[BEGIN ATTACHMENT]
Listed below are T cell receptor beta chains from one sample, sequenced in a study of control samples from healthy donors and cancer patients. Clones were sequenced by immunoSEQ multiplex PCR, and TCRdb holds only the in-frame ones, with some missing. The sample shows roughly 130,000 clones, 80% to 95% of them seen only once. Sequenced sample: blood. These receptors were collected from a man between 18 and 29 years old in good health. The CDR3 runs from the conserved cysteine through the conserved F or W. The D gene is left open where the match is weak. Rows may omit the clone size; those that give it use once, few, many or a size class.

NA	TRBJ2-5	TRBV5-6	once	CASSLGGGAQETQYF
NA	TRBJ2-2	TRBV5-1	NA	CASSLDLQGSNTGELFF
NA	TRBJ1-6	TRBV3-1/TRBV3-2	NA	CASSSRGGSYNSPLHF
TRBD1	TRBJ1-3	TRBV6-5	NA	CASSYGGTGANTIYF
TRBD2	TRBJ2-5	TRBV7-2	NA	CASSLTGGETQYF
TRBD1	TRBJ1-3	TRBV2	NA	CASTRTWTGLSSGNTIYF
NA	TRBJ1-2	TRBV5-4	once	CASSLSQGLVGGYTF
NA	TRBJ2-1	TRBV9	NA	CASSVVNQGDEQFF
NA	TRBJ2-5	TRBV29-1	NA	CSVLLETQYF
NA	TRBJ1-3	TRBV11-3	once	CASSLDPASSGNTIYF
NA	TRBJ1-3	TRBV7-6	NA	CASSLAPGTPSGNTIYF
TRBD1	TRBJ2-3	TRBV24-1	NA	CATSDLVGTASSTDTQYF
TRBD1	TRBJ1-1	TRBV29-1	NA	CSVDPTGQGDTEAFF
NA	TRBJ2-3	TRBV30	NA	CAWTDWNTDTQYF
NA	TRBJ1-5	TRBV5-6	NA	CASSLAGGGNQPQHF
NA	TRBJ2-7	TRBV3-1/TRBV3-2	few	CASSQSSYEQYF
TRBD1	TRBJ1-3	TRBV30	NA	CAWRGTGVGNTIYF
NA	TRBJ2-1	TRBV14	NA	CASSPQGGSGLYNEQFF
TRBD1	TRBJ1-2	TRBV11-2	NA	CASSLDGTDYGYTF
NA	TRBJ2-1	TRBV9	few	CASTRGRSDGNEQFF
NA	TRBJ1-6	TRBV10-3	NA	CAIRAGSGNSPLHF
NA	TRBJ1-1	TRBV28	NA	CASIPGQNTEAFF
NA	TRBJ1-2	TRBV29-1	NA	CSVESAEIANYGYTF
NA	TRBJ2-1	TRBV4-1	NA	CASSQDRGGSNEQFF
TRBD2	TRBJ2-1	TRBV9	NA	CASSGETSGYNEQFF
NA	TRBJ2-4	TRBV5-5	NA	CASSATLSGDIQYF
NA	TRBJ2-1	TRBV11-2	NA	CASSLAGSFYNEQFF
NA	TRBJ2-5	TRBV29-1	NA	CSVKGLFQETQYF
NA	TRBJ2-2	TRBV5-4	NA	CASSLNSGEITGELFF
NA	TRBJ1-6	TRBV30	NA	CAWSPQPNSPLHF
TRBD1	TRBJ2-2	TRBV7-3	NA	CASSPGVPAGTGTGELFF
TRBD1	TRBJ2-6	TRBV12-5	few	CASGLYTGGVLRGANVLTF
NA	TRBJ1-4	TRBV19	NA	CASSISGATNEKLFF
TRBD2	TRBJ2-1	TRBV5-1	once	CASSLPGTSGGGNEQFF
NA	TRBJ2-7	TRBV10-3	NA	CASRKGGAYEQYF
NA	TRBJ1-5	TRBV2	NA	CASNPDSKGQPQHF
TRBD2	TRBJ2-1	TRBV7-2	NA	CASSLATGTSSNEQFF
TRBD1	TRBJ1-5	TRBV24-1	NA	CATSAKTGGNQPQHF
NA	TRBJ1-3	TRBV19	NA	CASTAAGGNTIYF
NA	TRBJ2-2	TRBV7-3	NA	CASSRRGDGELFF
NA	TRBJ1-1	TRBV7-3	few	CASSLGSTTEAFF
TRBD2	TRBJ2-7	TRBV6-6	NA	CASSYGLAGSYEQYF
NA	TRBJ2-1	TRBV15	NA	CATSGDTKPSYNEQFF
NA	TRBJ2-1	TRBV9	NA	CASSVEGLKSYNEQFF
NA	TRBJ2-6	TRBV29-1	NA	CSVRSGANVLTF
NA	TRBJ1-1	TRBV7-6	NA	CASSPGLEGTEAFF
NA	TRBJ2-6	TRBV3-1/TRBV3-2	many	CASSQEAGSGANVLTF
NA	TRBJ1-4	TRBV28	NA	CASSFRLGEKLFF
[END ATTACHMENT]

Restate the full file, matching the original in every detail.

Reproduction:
Listed below are T cell receptor beta chains from one sample, sequenced in a study of control samples from healthy donors and cancer patients. Clones were sequenced by immunoSEQ multiplex PCR, and TCRdb holds only the in-frame ones, with some missing. The sample shows roughly 130,000 clones, 80% to 95% of them seen only once. Sequenced sample: blood. These receptors were collected from a man between 18 and 29 years old in good health. The CDR3 runs from the conserved cysteine through the conserved F or W. The D gene is left open where the match is weak. Rows may omit the clone size; those that give it use once, few, many or a size class.

NA	TRBJ2-5	TRBV5-6	once	CASSLGGGAQETQYF
NA	TRBJ2-2	TRBV5-1	NA	CASSLDLQGSNTGELFF
NA	TRBJ1-6	TRBV3-1/TRBV3-2	NA	CASSSRGGSYNSPLHF
TRBD1	TRBJ1-3	TRBV6-5	NA	CASSYGGTGANTIYF
TRBD2	TRBJ2-5	TRBV7-2	NA	CASSLTGGETQYF
TRBD1	TRBJ1-3	TRBV2	NA	CASTRTWTGLSSGNTIYF
NA	TRBJ1-2	TRBV5-4	once	CASSLSQGLVGGYTF
NA	TRBJ2-1	TRBV9	NA	CASSVVNQGDEQFF
NA	TRBJ2-5	TRBV29-1	NA	CSVLLETQYF
NA	TRBJ1-3	TRBV11-3	once	CASSLDPASSGNTIYF
NA	TRBJ1-3	TRBV7-6	NA	CASSLAPGTPSGNTIYF
TRBD1	TRBJ2-3	TRBV24-1	NA	CATSDLVGTASSTDTQYF
TRBD1	TRBJ1-1	TRBV29-1	NA	CSVDPTGQGDTEAFF
NA	TRBJ2-3	TRBV30	NA	CAWTDWNTDTQYF
NA	TRBJ1-5	TRBV5-6	NA	CASSLAGGGNQPQHF
NA	TRBJ2-7	TRBV3-1/TRBV3-2	few	CASSQSSYEQYF
TRBD1	TRBJ1-3	TRBV30	NA	CAWRGTGVGNTIYF
NA	TRBJ2-1	TRBV14	NA	CASSPQGGSGLYNEQFF
TRBD1	TRBJ1-2	TRBV11-2	NA	CASSLDGTDYGYTF
NA	TRBJ2-1	TRBV9	few	CASTRGRSDGNEQFF
NA	TRBJ1-6	TRBV10-3	NA	CAIRAGSGNSPLHF
NA	TRBJ1-1	TRBV28	NA	CASIPGQNTEAFF
NA	TRBJ1-2	TRBV29-1	NA	CSVESAEIANYGYTF
NA	TRBJ2-1	TRBV4-1	NA	CASSQDRGGSNEQFF
TRBD2	TRBJ2-1	TRBV9	NA	CASSGETSGYNEQFF
NA	TRBJ2-4	TRBV5-5	NA	CASSATLSGDIQYF
NA	TRBJ2-1	TRBV11-2	NA	CASSLAGSFYNEQFF
NA	TRBJ2-5	TRBV29-1	NA	CSVKGLFQETQYF
NA	TRBJ2-2	TRBV5-4	NA	CASSLNSGEITGELFF
NA	TRBJ1-6	TRBV30	NA	CAWSPQPNSPLHF
TRBD1	TRBJ2-2	TRBV7-3	NA	CASSPGVPAGTGTGELFF
TRBD1	TRBJ2-6	TRBV12-5	few	CASGLYTGGVLRGANVLTF
NA	TRBJ1-4	TRBV19	NA	CASSISGATNEKLFF
TRBD2	TRBJ2-1	TRBV5-1	once	CASSLPGTSGGGNEQFF
NA	TRBJ2-7	TRBV10-3	NA	CASRKGGAYEQYF
NA	TRBJ1-5	TRBV2	NA	CASNPDSKGQPQHF
TRBD2	TRBJ2-1	TRBV7-2	NA	CASSLATGTSSNEQFF
TRBD1	TRBJ1-5	TRBV24-1	NA	CATSAKTGGNQPQHF
NA	TRBJ1-3	TRBV19	NA	CASTAAGGNTIYF
NA	TRBJ2-2	TRBV7-3	NA	CASSRRGDGELFF
NA	TRBJ1-1	TRBV7-3	few	CASSLGSTTEAFF
TRBD2	TRBJ2-7	TRBV6-6	NA	CASSYGLAGSYEQYF
NA	TRBJ2-1	TRBV15	NA	CATSGDTKPSYNEQFF
NA	TRBJ2-1	TRBV9	NA	CASSVEGLKSYNEQFF
NA	TRBJ2-6	TRBV29-1	NA	CSVRSGANVLTF
NA	TRBJ1-1	TRBV7-6	NA	CASSPGLEGTEAFF
NA	TRBJ2-6	TRBV3-1/TRBV3-2	many	CASSQEAGSGANVLTF
NA	TRBJ1-4	TRBV28	NA	CASSFRLGEKLFF